Study finds rural seniors less likely than urban ones to follow Covid-19 prevention advice, especially social distancing

Rural adults 65 and older were less compliant than their urban peers when it came to following some of the suggested strategies to slow the spread of the coronavirus, especially social distancing.

So says a recent study published in The Journal of Rural Health, which looked at whether “community dwelling” seniors (those not living in assisted living, nursing homes or other congregate settings) had adopted preventive measures recommended by the Centers for Disease Control and Prevention to slow the spread of the virus.

Following the CDC’s advice is especially important for seniors because they have a higher risk of dying from Covid-19 if they get it.

In Kentucky, 91.4% of all Covid-related deaths were in people 60 and older. And in December, WFPL reported that per-capita cases and deaths were higher in Kentucky’s rural counties than its urban ones.

The study researchers used self-reported data from the National Health and Aging Trends Study, conducted from June to October 2020, which asked about eight different risk-mitigation behaviors. The survey included nearly 3,000 community-dwelling urban and rural seniors.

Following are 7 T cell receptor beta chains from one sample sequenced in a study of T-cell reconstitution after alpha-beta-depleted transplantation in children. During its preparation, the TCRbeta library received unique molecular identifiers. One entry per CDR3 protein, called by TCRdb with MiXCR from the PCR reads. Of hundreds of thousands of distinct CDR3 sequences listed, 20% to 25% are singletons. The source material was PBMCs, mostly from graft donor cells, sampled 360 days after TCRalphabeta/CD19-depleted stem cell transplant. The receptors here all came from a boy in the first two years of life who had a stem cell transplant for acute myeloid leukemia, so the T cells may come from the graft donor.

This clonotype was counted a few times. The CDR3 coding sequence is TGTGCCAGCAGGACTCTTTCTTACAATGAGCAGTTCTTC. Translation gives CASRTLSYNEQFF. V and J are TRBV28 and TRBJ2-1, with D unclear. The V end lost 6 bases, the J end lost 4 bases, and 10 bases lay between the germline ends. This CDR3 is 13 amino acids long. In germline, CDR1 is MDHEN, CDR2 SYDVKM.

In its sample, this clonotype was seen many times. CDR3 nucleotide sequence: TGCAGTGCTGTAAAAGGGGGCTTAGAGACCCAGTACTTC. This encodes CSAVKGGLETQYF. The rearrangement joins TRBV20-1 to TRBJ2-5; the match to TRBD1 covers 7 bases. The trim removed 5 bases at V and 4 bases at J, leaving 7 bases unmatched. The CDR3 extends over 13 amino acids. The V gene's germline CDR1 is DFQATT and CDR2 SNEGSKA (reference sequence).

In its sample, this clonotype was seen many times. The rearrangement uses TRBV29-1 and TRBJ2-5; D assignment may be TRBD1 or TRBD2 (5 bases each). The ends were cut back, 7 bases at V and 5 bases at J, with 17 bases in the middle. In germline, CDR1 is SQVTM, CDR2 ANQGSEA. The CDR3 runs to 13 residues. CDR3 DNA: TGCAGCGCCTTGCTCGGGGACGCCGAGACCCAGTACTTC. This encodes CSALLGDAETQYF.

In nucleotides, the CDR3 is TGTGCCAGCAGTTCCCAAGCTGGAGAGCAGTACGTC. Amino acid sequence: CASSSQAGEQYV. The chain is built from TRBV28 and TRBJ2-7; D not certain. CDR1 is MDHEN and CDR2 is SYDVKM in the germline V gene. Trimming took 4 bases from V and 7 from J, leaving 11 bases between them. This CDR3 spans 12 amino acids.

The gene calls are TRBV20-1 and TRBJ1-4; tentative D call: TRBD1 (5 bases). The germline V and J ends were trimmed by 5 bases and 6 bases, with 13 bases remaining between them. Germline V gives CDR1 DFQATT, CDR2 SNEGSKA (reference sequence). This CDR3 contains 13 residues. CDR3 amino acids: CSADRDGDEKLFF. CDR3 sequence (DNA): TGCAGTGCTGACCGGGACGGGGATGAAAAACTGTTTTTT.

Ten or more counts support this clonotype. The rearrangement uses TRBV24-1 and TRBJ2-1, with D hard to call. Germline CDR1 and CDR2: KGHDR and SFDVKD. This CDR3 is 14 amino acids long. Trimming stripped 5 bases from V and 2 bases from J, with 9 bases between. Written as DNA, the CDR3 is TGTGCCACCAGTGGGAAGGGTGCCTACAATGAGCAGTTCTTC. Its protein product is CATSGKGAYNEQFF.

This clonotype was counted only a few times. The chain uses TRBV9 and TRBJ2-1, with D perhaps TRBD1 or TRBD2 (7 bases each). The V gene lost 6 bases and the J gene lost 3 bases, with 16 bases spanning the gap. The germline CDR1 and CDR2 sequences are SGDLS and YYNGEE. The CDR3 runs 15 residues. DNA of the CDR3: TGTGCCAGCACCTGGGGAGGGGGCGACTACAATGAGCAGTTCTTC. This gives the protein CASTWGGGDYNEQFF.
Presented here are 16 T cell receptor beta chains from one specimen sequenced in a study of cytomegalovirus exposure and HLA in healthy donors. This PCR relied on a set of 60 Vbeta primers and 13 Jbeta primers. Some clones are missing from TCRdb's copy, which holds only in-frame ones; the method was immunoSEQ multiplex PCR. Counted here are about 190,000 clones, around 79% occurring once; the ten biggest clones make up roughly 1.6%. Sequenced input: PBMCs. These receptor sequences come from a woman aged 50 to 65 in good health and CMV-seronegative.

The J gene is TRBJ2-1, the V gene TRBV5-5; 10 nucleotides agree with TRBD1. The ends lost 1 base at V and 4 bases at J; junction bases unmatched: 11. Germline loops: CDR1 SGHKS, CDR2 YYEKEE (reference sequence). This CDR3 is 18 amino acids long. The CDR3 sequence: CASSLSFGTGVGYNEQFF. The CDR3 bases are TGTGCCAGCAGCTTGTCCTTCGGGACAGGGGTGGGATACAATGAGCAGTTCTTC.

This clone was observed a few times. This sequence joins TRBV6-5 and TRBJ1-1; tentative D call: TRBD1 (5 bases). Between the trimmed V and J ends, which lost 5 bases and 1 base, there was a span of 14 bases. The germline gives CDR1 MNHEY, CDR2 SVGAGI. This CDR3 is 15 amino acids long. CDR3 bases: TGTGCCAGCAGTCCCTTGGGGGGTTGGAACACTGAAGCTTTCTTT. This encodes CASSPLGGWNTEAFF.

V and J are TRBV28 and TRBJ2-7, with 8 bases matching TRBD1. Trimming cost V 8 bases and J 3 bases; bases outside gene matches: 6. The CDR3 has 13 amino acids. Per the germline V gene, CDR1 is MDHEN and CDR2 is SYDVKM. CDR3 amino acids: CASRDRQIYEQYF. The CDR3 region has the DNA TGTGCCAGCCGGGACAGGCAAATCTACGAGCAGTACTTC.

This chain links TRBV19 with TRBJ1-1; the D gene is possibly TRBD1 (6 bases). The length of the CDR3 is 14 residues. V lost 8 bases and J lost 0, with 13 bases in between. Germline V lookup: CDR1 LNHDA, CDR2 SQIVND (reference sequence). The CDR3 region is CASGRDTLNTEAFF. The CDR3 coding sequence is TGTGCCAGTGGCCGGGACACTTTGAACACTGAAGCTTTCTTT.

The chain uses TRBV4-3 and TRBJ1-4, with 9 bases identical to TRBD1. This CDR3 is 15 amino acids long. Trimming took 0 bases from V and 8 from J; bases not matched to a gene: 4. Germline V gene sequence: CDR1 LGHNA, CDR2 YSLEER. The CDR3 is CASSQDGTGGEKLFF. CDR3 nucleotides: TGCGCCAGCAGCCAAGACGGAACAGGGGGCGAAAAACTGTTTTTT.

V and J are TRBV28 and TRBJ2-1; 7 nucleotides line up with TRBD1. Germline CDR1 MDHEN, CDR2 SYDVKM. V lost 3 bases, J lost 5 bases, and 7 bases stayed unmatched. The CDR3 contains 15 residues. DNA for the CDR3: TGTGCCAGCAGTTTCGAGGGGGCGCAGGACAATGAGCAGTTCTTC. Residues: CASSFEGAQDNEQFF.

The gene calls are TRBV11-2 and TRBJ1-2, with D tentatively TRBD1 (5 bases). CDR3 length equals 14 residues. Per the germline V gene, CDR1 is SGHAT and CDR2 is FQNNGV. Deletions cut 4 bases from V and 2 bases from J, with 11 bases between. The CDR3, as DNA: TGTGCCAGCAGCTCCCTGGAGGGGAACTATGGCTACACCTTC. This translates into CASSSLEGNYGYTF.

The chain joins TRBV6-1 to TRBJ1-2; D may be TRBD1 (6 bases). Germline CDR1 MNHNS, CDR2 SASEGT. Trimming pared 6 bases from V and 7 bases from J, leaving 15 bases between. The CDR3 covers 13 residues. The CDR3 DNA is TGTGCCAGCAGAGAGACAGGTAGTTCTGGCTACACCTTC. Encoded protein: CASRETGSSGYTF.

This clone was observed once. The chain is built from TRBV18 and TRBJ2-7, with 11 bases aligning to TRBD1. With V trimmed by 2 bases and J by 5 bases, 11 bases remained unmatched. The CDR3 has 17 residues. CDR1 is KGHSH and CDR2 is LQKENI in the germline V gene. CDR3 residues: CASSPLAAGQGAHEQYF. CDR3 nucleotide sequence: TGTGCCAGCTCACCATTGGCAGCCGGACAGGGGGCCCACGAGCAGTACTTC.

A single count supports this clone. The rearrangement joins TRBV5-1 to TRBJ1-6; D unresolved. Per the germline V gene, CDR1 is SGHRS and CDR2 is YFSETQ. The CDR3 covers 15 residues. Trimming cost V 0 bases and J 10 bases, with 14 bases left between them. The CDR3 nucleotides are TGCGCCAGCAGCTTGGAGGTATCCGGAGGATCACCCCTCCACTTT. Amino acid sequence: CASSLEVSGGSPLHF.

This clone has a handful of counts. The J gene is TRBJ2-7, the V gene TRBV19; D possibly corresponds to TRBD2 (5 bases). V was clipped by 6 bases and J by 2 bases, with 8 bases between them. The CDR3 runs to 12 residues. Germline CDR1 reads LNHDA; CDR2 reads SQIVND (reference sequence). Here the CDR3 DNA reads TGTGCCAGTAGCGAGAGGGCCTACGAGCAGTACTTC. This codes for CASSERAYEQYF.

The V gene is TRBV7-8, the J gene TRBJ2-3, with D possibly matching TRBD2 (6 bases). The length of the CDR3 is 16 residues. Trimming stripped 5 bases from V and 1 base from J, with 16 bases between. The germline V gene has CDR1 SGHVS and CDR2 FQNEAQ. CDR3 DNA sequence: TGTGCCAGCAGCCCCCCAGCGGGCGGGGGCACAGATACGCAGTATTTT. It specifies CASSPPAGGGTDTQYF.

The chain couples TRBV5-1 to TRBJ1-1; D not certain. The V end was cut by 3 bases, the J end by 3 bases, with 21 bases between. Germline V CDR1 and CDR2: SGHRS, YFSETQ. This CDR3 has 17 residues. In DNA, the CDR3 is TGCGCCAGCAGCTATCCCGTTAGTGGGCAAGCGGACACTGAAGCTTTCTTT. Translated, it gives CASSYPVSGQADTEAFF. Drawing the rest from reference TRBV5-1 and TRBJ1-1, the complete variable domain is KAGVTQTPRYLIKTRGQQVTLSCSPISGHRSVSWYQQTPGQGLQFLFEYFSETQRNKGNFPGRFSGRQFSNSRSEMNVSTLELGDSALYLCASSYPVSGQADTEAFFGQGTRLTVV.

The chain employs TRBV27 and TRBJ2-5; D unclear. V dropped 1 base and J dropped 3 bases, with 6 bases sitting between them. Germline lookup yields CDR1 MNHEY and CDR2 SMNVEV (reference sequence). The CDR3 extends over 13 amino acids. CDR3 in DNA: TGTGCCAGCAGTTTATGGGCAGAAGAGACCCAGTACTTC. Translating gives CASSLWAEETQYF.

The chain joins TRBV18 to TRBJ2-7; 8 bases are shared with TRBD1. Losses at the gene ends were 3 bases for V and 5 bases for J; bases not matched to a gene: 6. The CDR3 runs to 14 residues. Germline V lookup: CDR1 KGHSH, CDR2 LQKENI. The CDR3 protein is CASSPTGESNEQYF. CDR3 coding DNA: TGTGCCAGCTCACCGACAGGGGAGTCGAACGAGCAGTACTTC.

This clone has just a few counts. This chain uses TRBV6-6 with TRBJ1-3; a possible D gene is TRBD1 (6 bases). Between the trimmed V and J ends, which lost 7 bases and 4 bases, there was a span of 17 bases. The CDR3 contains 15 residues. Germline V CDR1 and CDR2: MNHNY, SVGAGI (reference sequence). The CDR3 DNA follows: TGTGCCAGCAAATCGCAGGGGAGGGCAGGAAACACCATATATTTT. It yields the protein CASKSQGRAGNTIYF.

The researchers found that seniors’ compliance with each of the eight behaviors to limit the spread of Covid-19 was high, but rural seniors were less likely to report compliance on five: social distancing, limiting gatherings, avoiding restaurants and bars, not touching their faces, and avoiding contact with those outside their households.

However, after the data were adjusted for demographic characteristics, only maintaining a six-foot distance remained lower among rural seniors to a statistically significant degree. There were no rural-urban differences when it came to mask wearing, handwashing and limiting shopping.

Still, the researchers said their findings suggested the need for rural-specific messaging when it comes to such public-health emergencies.

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